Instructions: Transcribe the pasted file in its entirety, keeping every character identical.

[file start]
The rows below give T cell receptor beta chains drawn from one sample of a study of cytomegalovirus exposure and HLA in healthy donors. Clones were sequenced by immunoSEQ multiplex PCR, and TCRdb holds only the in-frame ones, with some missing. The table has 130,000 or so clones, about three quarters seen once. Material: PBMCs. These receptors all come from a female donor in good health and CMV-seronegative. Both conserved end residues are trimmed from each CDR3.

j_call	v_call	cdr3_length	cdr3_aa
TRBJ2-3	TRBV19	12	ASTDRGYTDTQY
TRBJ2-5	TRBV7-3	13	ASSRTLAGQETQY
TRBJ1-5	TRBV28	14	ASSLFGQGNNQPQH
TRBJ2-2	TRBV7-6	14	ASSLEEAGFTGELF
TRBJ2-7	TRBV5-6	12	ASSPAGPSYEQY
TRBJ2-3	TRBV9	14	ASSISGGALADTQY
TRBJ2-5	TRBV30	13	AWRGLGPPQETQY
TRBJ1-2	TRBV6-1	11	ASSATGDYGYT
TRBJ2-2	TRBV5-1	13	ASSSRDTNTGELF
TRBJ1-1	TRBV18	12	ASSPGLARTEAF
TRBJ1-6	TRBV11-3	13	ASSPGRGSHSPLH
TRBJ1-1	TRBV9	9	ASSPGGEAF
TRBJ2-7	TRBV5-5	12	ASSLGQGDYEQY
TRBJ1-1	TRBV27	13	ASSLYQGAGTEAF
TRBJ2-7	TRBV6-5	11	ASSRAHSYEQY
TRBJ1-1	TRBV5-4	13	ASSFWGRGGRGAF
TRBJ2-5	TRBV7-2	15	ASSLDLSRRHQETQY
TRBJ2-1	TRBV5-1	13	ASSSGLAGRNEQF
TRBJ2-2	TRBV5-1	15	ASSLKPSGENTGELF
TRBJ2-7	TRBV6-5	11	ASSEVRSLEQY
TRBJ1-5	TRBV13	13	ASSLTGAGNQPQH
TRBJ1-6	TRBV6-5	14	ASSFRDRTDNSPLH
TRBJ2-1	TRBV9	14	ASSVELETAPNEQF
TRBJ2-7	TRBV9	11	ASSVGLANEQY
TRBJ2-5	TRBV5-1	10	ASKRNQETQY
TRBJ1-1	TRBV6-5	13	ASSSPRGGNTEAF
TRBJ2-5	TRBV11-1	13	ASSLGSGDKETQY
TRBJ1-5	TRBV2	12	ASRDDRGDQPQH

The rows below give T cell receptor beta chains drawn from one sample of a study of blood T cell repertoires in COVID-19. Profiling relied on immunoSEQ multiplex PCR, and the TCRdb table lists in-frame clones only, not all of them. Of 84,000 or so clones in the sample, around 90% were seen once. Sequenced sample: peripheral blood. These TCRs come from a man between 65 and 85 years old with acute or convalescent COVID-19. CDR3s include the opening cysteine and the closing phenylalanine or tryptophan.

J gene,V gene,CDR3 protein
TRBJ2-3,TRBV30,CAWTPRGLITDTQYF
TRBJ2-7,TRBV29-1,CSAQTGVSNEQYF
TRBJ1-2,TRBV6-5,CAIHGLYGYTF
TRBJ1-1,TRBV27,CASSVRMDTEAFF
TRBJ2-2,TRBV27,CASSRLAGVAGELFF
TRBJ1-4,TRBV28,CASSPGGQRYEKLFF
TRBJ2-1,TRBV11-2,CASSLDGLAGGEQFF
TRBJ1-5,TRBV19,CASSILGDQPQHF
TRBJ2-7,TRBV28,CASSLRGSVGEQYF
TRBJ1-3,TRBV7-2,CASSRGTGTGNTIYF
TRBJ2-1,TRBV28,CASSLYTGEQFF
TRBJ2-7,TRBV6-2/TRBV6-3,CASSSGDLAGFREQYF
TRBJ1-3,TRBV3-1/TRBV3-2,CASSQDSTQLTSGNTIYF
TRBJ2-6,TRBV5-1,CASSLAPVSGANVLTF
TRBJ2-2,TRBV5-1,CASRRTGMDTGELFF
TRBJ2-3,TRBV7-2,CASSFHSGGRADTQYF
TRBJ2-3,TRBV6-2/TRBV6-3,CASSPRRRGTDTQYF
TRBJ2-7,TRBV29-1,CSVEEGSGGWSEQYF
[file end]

The rows below give T cell receptor beta chains drawn from one sample of a study of cytomegalovirus exposure and HLA in healthy donors. Clones were sequenced by immunoSEQ multiplex PCR, and TCRdb holds only the in-frame ones, with some missing. The table has 130,000 or so clones, about three quarters seen once. Material: PBMCs. These receptors all come from a female donor in good health and CMV-seronegative. Both conserved end residues are trimmed from each CDR3.

j_call	v_call	cdr3_length	cdr3_aa
TRBJ2-3	TRBV19	12	ASTDRGYTDTQY
TRBJ2-5	TRBV7-3	13	ASSRTLAGQETQY
TRBJ1-5	TRBV28	14	ASSLFGQGNNQPQH
TRBJ2-2	TRBV7-6	14	ASSLEEAGFTGELF
TRBJ2-7	TRBV5-6	12	ASSPAGPSYEQY
TRBJ2-3	TRBV9	14	ASSISGGALADTQY
TRBJ2-5	TRBV30	13	AWRGLGPPQETQY
TRBJ1-2	TRBV6-1	11	ASSATGDYGYT
TRBJ2-2	TRBV5-1	13	ASSSRDTNTGELF
TRBJ1-1	TRBV18	12	ASSPGLARTEAF
TRBJ1-6	TRBV11-3	13	ASSPGRGSHSPLH
TRBJ1-1	TRBV9	9	ASSPGGEAF
TRBJ2-7	TRBV5-5	12	ASSLGQGDYEQY
TRBJ1-1	TRBV27	13	ASSLYQGAGTEAF
TRBJ2-7	TRBV6-5	11	ASSRAHSYEQY
TRBJ1-1	TRBV5-4	13	ASSFWGRGGRGAF
TRBJ2-5	TRBV7-2	15	ASSLDLSRRHQETQY
TRBJ2-1	TRBV5-1	13	ASSSGLAGRNEQF
TRBJ2-2	TRBV5-1	15	ASSLKPSGENTGELF
TRBJ2-7	TRBV6-5	11	ASSEVRSLEQY
TRBJ1-5	TRBV13	13	ASSLTGAGNQPQH
TRBJ1-6	TRBV6-5	14	ASSFRDRTDNSPLH
TRBJ2-1	TRBV9	14	ASSVELETAPNEQF
TRBJ2-7	TRBV9	11	ASSVGLANEQY
TRBJ2-5	TRBV5-1	10	ASKRNQETQY
TRBJ1-1	TRBV6-5	13	ASSSPRGGNTEAF
TRBJ2-5	TRBV11-1	13	ASSLGSGDKETQY
TRBJ1-5	TRBV2	12	ASRDDRGDQPQH

The rows below give T cell receptor beta chains drawn from one sample of a study of blood T cell repertoires in COVID-19. Profiling relied on immunoSEQ multiplex PCR, and the TCRdb table lists in-frame clones only, not all of them. Of 84,000 or so clones in the sample, around 90% were seen once. Sequenced sample: peripheral blood. These TCRs come from a man between 65 and 85 years old with acute or convalescent COVID-19. CDR3s include the opening cysteine and the closing phenylalanine or tryptophan.

J gene,V gene,CDR3 protein
TRBJ2-3,TRBV30,CAWTPRGLITDTQYF
TRBJ2-7,TRBV29-1,CSAQTGVSNEQYF
TRBJ1-2,TRBV6-5,CAIHGLYGYTF
TRBJ1-1,TRBV27,CASSVRMDTEAFF
TRBJ2-2,TRBV27,CASSRLAGVAGELFF
TRBJ1-4,TRBV28,CASSPGGQRYEKLFF
TRBJ2-1,TRBV11-2,CASSLDGLAGGEQFF
TRBJ1-5,TRBV19,CASSILGDQPQHF
TRBJ2-7,TRBV28,CASSLRGSVGEQYF
TRBJ1-3,TRBV7-2,CASSRGTGTGNTIYF
TRBJ2-1,TRBV28,CASSLYTGEQFF
TRBJ2-7,TRBV6-2/TRBV6-3,CASSSGDLAGFREQYF
TRBJ1-3,TRBV3-1/TRBV3-2,CASSQDSTQLTSGNTIYF
TRBJ2-6,TRBV5-1,CASSLAPVSGANVLTF
TRBJ2-2,TRBV5-1,CASRRTGMDTGELFF
TRBJ2-3,TRBV7-2,CASSFHSGGRADTQYF
TRBJ2-3,TRBV6-2/TRBV6-3,CASSPRRRGTDTQYF
TRBJ2-7,TRBV29-1,CSVEEGSGGWSEQYF